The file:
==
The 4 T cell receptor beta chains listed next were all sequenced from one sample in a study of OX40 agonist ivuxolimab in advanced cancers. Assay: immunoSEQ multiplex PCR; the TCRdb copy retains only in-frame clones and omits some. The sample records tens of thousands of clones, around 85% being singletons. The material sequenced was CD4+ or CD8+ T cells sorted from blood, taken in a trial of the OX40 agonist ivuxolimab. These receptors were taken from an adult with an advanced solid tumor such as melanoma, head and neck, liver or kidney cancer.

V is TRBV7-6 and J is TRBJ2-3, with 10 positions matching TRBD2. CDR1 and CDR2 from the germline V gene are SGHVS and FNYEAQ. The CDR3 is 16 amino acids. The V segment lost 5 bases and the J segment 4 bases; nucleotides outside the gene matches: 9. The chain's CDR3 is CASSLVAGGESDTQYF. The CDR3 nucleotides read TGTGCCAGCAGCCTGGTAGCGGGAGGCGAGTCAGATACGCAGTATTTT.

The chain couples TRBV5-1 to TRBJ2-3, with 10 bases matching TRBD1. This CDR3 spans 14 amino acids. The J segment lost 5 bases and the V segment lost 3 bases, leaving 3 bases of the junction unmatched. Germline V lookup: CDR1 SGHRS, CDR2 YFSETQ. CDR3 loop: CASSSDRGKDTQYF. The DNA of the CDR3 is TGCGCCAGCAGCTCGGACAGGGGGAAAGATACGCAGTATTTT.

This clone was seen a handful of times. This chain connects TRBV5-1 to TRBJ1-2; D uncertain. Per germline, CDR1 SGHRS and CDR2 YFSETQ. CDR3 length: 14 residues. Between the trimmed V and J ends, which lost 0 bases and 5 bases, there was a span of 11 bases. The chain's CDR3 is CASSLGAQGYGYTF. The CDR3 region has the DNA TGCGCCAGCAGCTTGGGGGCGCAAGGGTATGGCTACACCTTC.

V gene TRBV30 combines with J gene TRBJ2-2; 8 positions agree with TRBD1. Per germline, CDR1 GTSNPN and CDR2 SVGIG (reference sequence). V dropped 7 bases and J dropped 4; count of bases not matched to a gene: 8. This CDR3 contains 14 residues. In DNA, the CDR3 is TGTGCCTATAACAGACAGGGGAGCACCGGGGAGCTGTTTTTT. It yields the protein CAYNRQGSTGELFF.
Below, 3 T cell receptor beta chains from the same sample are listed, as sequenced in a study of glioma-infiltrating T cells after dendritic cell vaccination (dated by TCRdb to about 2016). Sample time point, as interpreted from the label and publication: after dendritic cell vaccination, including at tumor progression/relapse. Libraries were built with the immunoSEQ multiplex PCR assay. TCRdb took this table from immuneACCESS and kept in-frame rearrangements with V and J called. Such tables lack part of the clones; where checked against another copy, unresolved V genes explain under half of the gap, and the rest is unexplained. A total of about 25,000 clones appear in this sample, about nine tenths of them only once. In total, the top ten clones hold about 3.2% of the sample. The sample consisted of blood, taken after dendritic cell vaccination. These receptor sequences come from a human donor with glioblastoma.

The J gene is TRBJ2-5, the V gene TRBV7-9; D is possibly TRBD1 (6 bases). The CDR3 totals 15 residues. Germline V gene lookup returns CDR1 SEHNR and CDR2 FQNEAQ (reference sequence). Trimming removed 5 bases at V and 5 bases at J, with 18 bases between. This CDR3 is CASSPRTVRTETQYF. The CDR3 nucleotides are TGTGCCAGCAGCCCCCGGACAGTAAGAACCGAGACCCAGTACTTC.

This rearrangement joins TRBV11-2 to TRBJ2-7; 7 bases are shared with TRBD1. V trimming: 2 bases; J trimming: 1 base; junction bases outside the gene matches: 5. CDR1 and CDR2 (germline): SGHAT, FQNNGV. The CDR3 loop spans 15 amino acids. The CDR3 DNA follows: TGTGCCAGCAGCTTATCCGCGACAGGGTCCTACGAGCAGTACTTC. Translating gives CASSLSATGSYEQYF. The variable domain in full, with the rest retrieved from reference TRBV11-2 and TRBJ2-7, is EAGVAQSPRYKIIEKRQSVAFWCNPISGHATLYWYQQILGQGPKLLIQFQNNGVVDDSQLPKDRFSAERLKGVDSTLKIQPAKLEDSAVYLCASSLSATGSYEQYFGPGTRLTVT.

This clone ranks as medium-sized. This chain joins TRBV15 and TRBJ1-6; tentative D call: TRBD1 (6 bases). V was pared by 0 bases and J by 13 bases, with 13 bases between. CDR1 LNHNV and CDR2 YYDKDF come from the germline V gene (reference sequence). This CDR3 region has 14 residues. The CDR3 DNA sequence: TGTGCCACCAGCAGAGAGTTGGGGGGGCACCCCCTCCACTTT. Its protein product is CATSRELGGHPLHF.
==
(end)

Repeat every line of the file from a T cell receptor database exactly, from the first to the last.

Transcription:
The 4 T cell receptor beta chains listed next were all sequenced from one sample in a study of OX40 agonist ivuxolimab in advanced cancers. Assay: immunoSEQ multiplex PCR; the TCRdb copy retains only in-frame clones and omits some. The sample records tens of thousands of clones, around 85% being singletons. The material sequenced was CD4+ or CD8+ T cells sorted from blood, taken in a trial of the OX40 agonist ivuxolimab. These receptors were taken from an adult with an advanced solid tumor such as melanoma, head and neck, liver or kidney cancer.

V is TRBV7-6 and J is TRBJ2-3, with 10 positions matching TRBD2. CDR1 and CDR2 from the germline V gene are SGHVS and FNYEAQ. The CDR3 is 16 amino acids. The V segment lost 5 bases and the J segment 4 bases; nucleotides outside the gene matches: 9. The chain's CDR3 is CASSLVAGGESDTQYF. The CDR3 nucleotides read TGTGCCAGCAGCCTGGTAGCGGGAGGCGAGTCAGATACGCAGTATTTT.

The chain couples TRBV5-1 to TRBJ2-3, with 10 bases matching TRBD1. This CDR3 spans 14 amino acids. The J segment lost 5 bases and the V segment lost 3 bases, leaving 3 bases of the junction unmatched. Germline V lookup: CDR1 SGHRS, CDR2 YFSETQ. CDR3 loop: CASSSDRGKDTQYF. The DNA of the CDR3 is TGCGCCAGCAGCTCGGACAGGGGGAAAGATACGCAGTATTTT.

This clone was seen a handful of times. This chain connects TRBV5-1 to TRBJ1-2; D uncertain. Per germline, CDR1 SGHRS and CDR2 YFSETQ. CDR3 length: 14 residues. Between the trimmed V and J ends, which lost 0 bases and 5 bases, there was a span of 11 bases. The chain's CDR3 is CASSLGAQGYGYTF. The CDR3 region has the DNA TGCGCCAGCAGCTTGGGGGCGCAAGGGTATGGCTACACCTTC.

V gene TRBV30 combines with J gene TRBJ2-2; 8 positions agree with TRBD1. Per germline, CDR1 GTSNPN and CDR2 SVGIG (reference sequence). V dropped 7 bases and J dropped 4; count of bases not matched to a gene: 8. This CDR3 contains 14 residues. In DNA, the CDR3 is TGTGCCTATAACAGACAGGGGAGCACCGGGGAGCTGTTTTTT. It yields the protein CAYNRQGSTGELFF.
Below, 3 T cell receptor beta chains from the same sample are listed, as sequenced in a study of glioma-infiltrating T cells after dendritic cell vaccination (dated by TCRdb to about 2016). Sample time point, as interpreted from the label and publication: after dendritic cell vaccination, including at tumor progression/relapse. Libraries were built with the immunoSEQ multiplex PCR assay. TCRdb took this table from immuneACCESS and kept in-frame rearrangements with V and J called. Such tables lack part of the clones; where checked against another copy, unresolved V genes explain under half of the gap, and the rest is unexplained. A total of about 25,000 clones appear in this sample, about nine tenths of them only once. In total, the top ten clones hold about 3.2% of the sample. The sample consisted of blood, taken after dendritic cell vaccination. These receptor sequences come from a human donor with glioblastoma.

The J gene is TRBJ2-5, the V gene TRBV7-9; D is possibly TRBD1 (6 bases). The CDR3 totals 15 residues. Germline V gene lookup returns CDR1 SEHNR and CDR2 FQNEAQ (reference sequence). Trimming removed 5 bases at V and 5 bases at J, with 18 bases between. This CDR3 is CASSPRTVRTETQYF. The CDR3 nucleotides are TGTGCCAGCAGCCCCCGGACAGTAAGAACCGAGACCCAGTACTTC.

This rearrangement joins TRBV11-2 to TRBJ2-7; 7 bases are shared with TRBD1. V trimming: 2 bases; J trimming: 1 base; junction bases outside the gene matches: 5. CDR1 and CDR2 (germline): SGHAT, FQNNGV. The CDR3 loop spans 15 amino acids. The CDR3 DNA follows: TGTGCCAGCAGCTTATCCGCGACAGGGTCCTACGAGCAGTACTTC. Translating gives CASSLSATGSYEQYF. The variable domain in full, with the rest retrieved from reference TRBV11-2 and TRBJ2-7, is EAGVAQSPRYKIIEKRQSVAFWCNPISGHATLYWYQQILGQGPKLLIQFQNNGVVDDSQLPKDRFSAERLKGVDSTLKIQPAKLEDSAVYLCASSLSATGSYEQYFGPGTRLTVT.

This clone ranks as medium-sized. This chain joins TRBV15 and TRBJ1-6; tentative D call: TRBD1 (6 bases). V was pared by 0 bases and J by 13 bases, with 13 bases between. CDR1 LNHNV and CDR2 YYDKDF come from the germline V gene (reference sequence). This CDR3 region has 14 residues. The CDR3 DNA sequence: TGTGCCACCAGCAGAGAGTTGGGGGGGCACCCCCTCCACTTT. Its protein product is CATSRELGGHPLHF.